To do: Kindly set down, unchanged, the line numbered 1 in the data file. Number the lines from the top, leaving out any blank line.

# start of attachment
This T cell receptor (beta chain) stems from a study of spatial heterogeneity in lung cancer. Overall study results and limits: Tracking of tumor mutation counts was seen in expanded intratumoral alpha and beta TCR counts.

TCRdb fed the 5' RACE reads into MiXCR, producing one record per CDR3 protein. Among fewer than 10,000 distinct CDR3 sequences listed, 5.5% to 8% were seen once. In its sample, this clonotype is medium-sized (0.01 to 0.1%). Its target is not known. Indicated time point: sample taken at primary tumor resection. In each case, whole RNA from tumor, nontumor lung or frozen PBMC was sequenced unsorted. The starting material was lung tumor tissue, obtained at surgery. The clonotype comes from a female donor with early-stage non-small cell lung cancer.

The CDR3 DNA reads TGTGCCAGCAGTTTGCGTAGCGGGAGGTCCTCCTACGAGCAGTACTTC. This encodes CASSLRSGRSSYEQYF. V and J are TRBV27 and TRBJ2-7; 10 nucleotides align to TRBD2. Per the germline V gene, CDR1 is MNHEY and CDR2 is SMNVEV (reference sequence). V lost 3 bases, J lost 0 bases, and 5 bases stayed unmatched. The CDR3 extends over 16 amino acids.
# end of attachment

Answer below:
This T cell receptor (beta chain) stems from a study of spatial heterogeneity in lung cancer. Overall study results and limits: Tracking of tumor mutation counts was seen in expanded intratumoral alpha and beta TCR counts.